How's your FICO Score?

Since we live in an automated society, it should come as no surprise that your ability to repay your mortgage loan comes down to a single number. Credit reporting agencies use your history of paying loans in order to create a FICO score.

Equifax, TransUnion, and Experian, the three major credit agencies, each have their own proprietary formula for building your credit score. Fair Isaac and Cooriginally developed this score. . Experian uses this model and calls its score FICO. Equifax's model, based on FICO, is called BEACON, while TransUnion, which also uses a slightly modified FICO, calls its score EMPIRICA. While the formulas vary, the differences aren't huge; they all use the following in calculating your score:

  • Credit History - Have you had credit for many years, or for a short time?
  • Payment History - Do you have any payments later than 30 days?
  • Credit Card Balances - How many accounts do you hold, and how much do you owe?
  • Inquiries on Your Credit - How many times have you had your credit checked for a loan?

These factors are assigned weights based on the formula being used. The results are added up and distilled into a single number. FICO scores can be as low as 300 and as high as 800. Higher is always better. Most home buyers will likely find their credit scores falling above 620.

FICO makes a big difference in your interest rate

Credit scores are used for more than just determining whether or not you qualify for a mortgage. Higher scores indicate you are a better credit risk, and thus may qualify for a better mortgage rate.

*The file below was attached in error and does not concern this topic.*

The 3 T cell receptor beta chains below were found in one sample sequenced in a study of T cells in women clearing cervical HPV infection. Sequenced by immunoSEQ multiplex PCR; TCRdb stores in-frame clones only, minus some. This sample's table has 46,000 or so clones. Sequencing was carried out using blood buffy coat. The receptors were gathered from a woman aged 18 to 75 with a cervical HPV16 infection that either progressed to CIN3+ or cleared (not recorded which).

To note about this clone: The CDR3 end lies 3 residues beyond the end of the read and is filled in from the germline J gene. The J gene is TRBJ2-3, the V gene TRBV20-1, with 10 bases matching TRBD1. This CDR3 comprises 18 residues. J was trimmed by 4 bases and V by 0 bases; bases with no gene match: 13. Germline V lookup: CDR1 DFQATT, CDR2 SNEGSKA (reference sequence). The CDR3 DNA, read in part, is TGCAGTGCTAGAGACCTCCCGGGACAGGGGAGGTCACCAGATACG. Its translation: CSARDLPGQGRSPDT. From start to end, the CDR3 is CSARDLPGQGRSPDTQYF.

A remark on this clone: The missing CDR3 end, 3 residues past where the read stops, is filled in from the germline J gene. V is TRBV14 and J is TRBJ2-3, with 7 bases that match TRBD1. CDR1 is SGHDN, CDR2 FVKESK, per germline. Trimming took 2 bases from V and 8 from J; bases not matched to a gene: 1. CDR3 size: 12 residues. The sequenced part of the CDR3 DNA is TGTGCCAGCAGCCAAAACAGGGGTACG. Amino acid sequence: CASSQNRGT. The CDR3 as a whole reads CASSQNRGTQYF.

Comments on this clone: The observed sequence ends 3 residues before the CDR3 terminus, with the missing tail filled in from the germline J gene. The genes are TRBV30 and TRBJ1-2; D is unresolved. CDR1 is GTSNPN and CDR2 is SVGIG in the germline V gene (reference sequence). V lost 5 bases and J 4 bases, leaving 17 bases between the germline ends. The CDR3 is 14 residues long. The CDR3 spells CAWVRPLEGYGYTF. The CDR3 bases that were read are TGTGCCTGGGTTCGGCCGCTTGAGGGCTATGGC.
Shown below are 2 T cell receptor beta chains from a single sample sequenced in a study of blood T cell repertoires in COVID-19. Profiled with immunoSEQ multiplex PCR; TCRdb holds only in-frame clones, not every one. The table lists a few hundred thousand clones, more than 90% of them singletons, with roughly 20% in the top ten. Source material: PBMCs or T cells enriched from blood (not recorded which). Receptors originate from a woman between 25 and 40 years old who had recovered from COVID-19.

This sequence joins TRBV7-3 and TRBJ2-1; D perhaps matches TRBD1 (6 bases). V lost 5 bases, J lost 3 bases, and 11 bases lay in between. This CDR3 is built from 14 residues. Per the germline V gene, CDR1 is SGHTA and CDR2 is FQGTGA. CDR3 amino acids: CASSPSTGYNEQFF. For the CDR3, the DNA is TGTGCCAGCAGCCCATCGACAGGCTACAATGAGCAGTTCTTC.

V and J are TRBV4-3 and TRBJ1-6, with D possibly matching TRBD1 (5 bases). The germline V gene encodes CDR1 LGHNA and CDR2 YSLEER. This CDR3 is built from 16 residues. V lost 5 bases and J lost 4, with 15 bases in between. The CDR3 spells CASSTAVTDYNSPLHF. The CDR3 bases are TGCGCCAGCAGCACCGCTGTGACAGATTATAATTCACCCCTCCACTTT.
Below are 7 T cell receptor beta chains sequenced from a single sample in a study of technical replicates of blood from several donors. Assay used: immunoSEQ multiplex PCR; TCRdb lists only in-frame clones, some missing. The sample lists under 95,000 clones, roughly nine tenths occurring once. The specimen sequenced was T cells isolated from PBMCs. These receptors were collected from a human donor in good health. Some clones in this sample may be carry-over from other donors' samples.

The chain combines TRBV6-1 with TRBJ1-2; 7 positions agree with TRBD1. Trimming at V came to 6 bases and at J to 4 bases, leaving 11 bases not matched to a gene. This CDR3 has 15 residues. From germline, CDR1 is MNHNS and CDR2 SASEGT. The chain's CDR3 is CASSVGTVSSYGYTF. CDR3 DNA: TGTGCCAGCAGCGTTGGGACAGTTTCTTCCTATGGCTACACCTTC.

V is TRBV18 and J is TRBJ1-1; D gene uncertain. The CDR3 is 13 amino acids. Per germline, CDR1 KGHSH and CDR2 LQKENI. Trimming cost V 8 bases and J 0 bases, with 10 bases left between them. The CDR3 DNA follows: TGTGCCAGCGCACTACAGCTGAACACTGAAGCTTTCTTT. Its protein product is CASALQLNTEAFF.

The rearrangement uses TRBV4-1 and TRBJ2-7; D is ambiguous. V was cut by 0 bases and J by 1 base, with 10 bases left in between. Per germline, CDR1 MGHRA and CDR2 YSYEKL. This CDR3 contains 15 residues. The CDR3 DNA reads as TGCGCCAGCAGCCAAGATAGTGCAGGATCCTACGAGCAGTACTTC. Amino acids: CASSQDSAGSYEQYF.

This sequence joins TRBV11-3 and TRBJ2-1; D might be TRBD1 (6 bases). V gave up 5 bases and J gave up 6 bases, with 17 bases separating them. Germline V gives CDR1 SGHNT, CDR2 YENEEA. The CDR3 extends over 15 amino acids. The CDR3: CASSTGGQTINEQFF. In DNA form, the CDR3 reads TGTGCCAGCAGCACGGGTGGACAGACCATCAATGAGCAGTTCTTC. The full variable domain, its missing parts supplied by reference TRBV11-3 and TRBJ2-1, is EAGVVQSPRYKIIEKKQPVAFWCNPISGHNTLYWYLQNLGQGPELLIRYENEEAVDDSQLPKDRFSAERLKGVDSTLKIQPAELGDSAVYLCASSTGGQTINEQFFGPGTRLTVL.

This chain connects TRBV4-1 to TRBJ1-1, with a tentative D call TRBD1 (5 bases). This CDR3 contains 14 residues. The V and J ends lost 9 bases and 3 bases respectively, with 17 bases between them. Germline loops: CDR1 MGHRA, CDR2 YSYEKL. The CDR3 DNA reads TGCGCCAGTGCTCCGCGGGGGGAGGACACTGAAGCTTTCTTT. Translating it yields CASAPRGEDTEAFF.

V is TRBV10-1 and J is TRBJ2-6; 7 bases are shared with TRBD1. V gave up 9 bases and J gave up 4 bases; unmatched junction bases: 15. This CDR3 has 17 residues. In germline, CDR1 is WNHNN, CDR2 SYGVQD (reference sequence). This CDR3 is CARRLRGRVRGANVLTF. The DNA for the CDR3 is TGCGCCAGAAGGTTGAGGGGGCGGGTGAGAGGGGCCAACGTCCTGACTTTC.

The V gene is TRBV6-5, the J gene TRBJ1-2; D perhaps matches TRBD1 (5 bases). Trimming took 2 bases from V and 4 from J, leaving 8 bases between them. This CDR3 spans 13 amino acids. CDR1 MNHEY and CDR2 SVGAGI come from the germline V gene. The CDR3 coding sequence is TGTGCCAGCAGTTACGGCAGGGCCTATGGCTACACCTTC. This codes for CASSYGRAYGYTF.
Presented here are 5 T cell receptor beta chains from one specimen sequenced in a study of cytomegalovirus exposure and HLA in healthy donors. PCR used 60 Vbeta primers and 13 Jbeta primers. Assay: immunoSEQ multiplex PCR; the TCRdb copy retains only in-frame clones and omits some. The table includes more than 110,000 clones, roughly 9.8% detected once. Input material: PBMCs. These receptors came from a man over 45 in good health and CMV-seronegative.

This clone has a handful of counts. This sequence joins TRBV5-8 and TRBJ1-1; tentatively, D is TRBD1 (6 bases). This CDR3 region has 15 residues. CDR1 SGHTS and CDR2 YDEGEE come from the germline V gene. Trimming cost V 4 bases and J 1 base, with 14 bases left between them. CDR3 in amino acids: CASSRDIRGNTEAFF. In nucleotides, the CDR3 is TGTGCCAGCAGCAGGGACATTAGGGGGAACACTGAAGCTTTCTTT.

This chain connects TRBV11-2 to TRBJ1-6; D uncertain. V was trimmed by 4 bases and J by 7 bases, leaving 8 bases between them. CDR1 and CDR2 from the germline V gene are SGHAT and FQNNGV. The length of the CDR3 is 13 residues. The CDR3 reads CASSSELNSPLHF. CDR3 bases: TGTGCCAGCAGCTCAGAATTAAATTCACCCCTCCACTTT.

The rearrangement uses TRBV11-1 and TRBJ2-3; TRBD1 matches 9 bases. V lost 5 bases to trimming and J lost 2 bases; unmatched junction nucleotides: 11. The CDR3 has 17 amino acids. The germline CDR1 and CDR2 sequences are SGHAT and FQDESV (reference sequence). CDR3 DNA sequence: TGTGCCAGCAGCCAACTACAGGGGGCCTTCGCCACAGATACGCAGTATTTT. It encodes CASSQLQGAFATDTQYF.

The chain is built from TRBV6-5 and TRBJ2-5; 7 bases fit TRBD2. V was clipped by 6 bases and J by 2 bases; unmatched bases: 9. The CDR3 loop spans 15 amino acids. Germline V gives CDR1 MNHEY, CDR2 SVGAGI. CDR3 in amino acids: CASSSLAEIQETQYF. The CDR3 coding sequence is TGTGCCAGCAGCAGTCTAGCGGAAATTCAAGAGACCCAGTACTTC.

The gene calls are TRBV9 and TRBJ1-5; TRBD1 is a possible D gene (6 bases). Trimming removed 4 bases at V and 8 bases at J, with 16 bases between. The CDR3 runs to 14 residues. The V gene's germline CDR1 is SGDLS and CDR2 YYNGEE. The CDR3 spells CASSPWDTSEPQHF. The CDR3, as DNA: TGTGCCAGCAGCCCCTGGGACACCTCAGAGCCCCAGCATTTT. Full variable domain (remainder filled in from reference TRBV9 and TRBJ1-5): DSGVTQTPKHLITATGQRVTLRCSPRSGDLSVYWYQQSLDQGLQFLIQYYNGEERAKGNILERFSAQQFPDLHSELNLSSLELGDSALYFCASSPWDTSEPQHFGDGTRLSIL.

Can I improve my FICO score?

How can you raise your credit score? Since the FICO score is entirely based on a lifetime of credit history, it is hard to make a significant improvement in the number with quick fixes. You must remove any incorrect reporting from your credit report, which is the only way to quickly improve your credit score.

Know your FICO score

To improve your score, you must get the credit reports that the agencies use to build it. Of course, you need the score as well. Fair Isaac has created a web site (www.myFICO.com) that lets you do just that. It's inexpensive, fast, and easy to get your credit score along with reports from all three credit reporting agencies. Also available are helpful information and online tools that help you improve your credit score.

You can get a federally-mandated free credit report once per year from the three major credit reporting agencies when you visit AnnualCreditReport.com. These reports do not include a free score, but it's very inexpensive to get one at the same time.

Now that you have all the facts, you'll be a more informed consumer and you'll be better positioned to get the most favorable mortgage.

Want to know more about credit scores? Call us: (303) 650-9400.

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